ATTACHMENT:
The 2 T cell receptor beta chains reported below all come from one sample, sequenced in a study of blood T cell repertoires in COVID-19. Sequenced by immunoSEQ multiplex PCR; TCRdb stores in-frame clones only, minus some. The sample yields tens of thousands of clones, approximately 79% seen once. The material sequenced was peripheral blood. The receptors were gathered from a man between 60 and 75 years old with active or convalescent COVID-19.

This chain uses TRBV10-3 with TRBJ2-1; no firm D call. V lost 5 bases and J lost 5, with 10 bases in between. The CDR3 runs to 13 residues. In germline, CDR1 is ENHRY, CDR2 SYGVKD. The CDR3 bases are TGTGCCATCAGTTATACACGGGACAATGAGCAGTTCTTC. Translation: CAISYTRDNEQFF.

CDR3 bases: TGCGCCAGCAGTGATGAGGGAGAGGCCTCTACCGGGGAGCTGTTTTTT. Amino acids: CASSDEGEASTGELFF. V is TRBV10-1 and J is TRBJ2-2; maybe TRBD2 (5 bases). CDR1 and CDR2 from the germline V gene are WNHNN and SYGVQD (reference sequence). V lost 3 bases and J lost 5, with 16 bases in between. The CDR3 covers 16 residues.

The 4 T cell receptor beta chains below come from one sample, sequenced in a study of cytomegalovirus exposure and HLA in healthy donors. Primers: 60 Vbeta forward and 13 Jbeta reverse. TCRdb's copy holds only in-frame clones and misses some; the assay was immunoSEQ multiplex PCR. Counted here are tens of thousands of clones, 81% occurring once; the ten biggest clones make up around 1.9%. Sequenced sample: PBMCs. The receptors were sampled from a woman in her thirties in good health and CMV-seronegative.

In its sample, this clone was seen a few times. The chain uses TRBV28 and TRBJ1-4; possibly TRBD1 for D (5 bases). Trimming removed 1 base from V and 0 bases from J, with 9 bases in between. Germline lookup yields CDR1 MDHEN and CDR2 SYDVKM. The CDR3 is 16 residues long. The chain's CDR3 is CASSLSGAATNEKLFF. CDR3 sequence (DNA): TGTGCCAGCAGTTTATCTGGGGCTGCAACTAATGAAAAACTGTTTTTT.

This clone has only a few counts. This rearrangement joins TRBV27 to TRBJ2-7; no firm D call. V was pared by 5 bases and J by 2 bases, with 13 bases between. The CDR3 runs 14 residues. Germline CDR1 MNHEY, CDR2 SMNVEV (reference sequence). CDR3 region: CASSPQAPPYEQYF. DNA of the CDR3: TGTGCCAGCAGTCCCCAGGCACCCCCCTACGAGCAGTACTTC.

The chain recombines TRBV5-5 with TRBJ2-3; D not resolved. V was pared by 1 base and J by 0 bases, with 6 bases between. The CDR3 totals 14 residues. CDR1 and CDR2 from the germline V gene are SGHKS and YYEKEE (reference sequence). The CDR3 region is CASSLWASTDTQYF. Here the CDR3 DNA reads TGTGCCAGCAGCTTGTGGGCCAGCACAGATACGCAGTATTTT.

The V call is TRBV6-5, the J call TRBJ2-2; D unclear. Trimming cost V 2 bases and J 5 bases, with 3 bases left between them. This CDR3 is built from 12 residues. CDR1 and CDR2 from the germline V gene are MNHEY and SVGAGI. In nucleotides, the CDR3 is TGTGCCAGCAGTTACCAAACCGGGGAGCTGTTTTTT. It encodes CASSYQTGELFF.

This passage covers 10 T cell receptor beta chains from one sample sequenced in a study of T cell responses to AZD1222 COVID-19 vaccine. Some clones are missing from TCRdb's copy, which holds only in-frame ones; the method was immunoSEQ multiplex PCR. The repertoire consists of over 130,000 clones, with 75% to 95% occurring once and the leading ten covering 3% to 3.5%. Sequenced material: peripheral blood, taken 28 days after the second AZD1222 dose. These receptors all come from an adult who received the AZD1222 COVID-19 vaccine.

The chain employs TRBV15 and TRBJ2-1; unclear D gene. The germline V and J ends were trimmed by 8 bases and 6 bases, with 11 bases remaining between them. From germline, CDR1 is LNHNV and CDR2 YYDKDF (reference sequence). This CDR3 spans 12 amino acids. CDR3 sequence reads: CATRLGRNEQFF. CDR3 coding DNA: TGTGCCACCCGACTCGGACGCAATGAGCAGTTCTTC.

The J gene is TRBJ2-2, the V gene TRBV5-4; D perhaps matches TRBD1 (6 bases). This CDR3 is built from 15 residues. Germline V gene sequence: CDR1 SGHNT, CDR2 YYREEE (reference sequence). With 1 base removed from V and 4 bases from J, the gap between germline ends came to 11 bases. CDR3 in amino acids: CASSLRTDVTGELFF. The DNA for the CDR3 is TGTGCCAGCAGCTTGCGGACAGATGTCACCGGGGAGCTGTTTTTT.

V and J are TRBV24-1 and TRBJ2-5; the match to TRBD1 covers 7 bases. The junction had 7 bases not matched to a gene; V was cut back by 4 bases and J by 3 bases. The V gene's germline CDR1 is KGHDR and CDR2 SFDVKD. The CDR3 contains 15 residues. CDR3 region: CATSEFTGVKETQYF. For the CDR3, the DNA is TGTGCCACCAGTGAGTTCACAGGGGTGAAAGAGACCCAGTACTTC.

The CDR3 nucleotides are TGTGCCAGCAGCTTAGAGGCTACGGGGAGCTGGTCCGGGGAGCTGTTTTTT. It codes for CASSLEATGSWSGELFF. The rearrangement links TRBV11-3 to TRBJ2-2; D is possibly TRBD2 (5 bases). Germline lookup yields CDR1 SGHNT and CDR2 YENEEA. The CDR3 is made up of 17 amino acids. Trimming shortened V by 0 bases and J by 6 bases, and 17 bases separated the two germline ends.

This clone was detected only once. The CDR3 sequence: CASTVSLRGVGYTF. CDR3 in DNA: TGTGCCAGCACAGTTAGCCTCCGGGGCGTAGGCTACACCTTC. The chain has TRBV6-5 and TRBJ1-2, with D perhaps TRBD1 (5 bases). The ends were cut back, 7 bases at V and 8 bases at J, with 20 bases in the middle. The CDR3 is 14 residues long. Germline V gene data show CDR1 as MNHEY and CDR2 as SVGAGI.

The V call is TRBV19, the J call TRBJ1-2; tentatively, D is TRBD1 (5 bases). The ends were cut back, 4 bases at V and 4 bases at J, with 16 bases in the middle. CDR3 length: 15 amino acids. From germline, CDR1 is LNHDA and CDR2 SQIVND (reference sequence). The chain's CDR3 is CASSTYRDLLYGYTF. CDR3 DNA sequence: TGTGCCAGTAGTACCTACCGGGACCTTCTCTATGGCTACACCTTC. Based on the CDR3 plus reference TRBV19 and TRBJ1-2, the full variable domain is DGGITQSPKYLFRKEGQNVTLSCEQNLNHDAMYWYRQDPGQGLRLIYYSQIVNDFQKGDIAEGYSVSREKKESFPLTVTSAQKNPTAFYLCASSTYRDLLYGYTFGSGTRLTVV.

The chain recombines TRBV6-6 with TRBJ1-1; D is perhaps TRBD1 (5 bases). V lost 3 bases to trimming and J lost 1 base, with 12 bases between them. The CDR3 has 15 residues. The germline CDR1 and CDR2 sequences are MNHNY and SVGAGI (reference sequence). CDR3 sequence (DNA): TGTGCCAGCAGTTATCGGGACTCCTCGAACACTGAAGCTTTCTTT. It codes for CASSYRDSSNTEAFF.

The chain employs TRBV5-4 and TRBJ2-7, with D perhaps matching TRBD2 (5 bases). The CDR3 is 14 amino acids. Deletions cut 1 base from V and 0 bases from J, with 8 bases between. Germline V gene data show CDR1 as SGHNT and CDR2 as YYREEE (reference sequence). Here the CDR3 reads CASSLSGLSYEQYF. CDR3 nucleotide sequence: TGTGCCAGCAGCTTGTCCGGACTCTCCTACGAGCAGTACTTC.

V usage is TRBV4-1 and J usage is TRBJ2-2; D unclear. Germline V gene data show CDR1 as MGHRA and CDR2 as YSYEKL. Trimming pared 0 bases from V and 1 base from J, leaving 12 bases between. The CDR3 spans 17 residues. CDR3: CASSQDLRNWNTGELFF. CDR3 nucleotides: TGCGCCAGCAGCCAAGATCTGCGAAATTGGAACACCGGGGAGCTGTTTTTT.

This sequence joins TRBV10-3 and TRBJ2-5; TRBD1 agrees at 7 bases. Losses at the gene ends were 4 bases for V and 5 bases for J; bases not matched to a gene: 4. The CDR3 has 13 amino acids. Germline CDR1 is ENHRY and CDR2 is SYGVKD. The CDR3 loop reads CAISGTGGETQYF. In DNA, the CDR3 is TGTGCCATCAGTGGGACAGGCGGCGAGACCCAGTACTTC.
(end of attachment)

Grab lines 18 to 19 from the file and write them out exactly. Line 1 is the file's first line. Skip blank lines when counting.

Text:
V usage is TRBV4-1 and J usage is TRBJ2-2; D unclear. Germline V gene data show CDR1 as MGHRA and CDR2 as YSYEKL. Trimming pared 0 bases from V and 1 base from J, leaving 12 bases between. The CDR3 spans 17 residues. CDR3: CASSQDLRNWNTGELFF. CDR3 nucleotides: TGCGCCAGCAGCCAAGATCTGCGAAATTGGAACACCGGGGAGCTGTTTTTT.

This sequence joins TRBV10-3 and TRBJ2-5; TRBD1 agrees at 7 bases. Losses at the gene ends were 4 bases for V and 5 bases for J; bases not matched to a gene: 4. The CDR3 has 13 amino acids. Germline CDR1 is ENHRY and CDR2 is SYGVKD. The CDR3 loop reads CAISGTGGETQYF. In DNA, the CDR3 is TGTGCCATCAGTGGGACAGGCGGCGAGACCCAGTACTTC.